Sacred Heart of Jesus Catholic Church
Hot Springs Village, Arkansas
With the Feast of the Epiphany we have almost reached the end of the Christmas season which concludes tomorrow with the Baptism of the Lord.  The three wise men, after a detour to Jerusalem have finally reached their goal.  How do we know they are men?  If they were women they would have asked for directions right at the start, arrived at Bethlehem on time, brought a casserole, made clothes for the baby, cleaned up the barn and . . . there would be peace on earth!  At least that is what a lady once told me.

So often we get to this Feast and we are just tired. There was such a build up to Christmas, it seems like it starts in late October.  We had the holiday parties, the trips to celebrate with family and friends, somehow we got through New Years and now we are ready to put away all the Christmas decorations and catch our breath.  Because we are so familiar with the story of the three wise men we just sort of let it pass over us.  It has all become too familiar, too ordinary.  But Epiphany is meant to remind us to look for the extraordinary inside of the ordinary, to see divinity shimmering inside of humanity, to see God in an ordinary baby.  Epiphany literally means manifestation, when God was made present to the world.  Our challenge is to make this not a story about a past wonder, something that happened long ago but rather a story of a future promise.  Because Epiphanies, manifestations, continue to happen if we look for them.  And our Gospel tells us what we need for an Epiphany:  wise men, a star, and a gift.

Wise men.  Who were these wise men?  They were astrologers, searchers of the heavens, people looking beyond their own world, people willing to go somewhere and not even know where.  We tend to think of them as people seeking God but the fact is God sent the star to them, God sought them, sought to bring them to Himself.  And He seeks us, asks us to search for Him.  Wise people look for God in the ordinary, the little, the small, the familiar.  In little babies and homeless people.  In neighbors and gate guards.  May God make us wise.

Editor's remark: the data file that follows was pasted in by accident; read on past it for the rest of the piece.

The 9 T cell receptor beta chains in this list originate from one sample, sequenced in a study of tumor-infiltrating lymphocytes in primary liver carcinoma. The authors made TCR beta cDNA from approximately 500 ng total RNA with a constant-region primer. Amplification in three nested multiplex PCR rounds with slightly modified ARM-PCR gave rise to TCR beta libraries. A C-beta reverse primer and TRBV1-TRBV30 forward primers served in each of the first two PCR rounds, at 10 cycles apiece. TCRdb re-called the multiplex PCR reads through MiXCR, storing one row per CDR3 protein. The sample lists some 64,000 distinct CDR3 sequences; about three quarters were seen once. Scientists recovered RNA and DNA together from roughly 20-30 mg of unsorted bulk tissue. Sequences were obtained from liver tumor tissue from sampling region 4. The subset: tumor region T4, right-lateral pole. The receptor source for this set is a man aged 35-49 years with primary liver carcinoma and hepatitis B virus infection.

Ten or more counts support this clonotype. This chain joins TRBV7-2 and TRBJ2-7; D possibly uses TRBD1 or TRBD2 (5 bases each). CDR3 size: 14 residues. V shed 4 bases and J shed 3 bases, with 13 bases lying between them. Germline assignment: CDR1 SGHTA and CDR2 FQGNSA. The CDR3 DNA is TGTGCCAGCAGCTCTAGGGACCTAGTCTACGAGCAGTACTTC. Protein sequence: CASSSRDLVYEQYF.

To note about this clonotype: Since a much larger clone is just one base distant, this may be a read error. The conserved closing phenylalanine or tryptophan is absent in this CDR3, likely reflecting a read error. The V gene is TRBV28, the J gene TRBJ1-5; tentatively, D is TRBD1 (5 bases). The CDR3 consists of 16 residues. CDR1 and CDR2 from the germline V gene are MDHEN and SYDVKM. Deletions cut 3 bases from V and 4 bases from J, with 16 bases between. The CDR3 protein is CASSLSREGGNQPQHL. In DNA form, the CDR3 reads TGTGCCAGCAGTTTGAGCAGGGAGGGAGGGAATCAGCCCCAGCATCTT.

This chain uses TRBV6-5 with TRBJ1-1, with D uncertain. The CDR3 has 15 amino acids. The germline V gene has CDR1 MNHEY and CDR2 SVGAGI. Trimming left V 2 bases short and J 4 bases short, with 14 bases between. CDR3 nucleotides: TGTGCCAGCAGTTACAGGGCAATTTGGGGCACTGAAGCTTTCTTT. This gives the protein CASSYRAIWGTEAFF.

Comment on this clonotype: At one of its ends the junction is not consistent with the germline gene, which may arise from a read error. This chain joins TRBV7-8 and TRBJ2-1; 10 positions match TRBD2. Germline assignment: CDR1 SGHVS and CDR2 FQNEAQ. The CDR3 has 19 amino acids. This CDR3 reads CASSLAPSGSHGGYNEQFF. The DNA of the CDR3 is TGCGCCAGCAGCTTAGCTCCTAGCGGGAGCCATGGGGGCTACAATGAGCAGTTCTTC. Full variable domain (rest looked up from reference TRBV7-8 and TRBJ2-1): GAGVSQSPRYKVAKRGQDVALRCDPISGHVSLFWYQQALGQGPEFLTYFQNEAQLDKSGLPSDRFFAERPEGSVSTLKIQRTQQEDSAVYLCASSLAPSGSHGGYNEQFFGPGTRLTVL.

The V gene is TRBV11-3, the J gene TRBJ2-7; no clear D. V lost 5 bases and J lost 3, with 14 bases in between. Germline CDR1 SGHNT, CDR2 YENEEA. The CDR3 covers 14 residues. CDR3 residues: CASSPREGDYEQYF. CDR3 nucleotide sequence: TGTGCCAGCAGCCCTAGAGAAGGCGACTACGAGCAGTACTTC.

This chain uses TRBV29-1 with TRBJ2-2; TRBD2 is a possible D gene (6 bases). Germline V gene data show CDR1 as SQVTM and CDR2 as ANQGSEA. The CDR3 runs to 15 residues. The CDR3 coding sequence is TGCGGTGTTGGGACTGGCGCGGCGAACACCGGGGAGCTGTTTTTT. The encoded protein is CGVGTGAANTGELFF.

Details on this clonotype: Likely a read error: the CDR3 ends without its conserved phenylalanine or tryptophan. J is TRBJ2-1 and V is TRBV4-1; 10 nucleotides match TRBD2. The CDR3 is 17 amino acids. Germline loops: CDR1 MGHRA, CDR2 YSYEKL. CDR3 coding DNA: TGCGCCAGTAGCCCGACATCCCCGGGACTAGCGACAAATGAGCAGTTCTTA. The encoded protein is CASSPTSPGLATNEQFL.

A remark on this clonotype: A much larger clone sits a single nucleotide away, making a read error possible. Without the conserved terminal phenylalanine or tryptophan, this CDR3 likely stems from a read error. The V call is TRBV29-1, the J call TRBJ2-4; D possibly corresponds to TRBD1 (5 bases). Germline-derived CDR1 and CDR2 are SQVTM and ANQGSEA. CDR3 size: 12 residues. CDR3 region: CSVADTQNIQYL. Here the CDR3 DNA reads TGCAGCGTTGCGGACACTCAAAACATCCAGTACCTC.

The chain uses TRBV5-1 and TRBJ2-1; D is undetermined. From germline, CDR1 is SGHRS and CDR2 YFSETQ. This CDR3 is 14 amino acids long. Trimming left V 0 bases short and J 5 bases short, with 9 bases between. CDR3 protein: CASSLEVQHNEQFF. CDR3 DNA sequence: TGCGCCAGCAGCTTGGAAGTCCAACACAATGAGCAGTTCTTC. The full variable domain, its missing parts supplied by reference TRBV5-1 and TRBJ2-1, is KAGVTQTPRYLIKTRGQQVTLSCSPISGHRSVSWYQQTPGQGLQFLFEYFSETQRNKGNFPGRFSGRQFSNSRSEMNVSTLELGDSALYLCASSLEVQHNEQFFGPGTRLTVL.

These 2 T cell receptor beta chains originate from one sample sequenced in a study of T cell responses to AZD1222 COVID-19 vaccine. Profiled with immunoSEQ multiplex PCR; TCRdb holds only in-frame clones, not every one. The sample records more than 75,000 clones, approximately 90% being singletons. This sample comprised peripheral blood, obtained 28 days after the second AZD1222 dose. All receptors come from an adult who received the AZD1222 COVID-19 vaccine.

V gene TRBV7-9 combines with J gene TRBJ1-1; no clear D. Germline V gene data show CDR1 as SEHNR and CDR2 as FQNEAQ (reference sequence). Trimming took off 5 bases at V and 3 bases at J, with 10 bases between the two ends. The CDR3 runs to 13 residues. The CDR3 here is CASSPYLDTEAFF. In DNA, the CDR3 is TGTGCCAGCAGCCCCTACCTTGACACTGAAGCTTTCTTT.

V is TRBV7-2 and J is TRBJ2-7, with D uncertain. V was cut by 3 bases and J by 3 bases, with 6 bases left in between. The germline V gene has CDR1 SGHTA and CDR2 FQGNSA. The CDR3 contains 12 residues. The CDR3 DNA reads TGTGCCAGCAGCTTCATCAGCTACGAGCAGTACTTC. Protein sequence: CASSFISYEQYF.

You need a star.  In the Gospel story the star lets us know that this is an event of cosmic importance, something that was much bigger than Israel, something that stretched to the ends of the earth.  You need a star that flashes across the horizon and catches your attention.  God still sends those stars across our horizons.  It could be anything or anyone that grabs our attention away from our everyday life.  Something or someone that lights up the darkness of our night, even in the middle of the day.  Something or someone that makes us look up and see the divine in the ordinary.  May God help us to look for stars.

Gifts, you have to have a gift.  Think about the gifts the Magi brought; gold, frankincense, myrrh.  A wealth of meaning in these three gifts.  Gold was meant for kings, not common people.  And in Bethlehem it was for the King of kings.  Frankincense is incense and it was always used as a symbol of our prayers, ourselves, rising up to God.  And this child was to raise us, bring us to God like no one else ever had.  And myrrh, an ointment used for burial, to anoint a corpse.  That signaled that this child was to suffer and die.  Why are gifts important?  Because gifts represent adoration.  They are given as a form of adoration, of saying how special someone is to us.  Like the Magi we journey here to Mass every week to give the gift of ourselves, bread and wine, work of our hands, fruit of the vine, our labor and pleasure, our aches and our joys.  In adoration we bow down, bend our knees and offer these gifts, offer ourselves and again, God comes to earth on this altar and becomes Emmanuel, God-with-us, Jesus.  May God make us worthy gifts.

It takes wise men and women to see the divine in the ordinary, to see Christ in ordinary bread and wine.  May God give us the Wisdom to look for Epiphanies in our lives!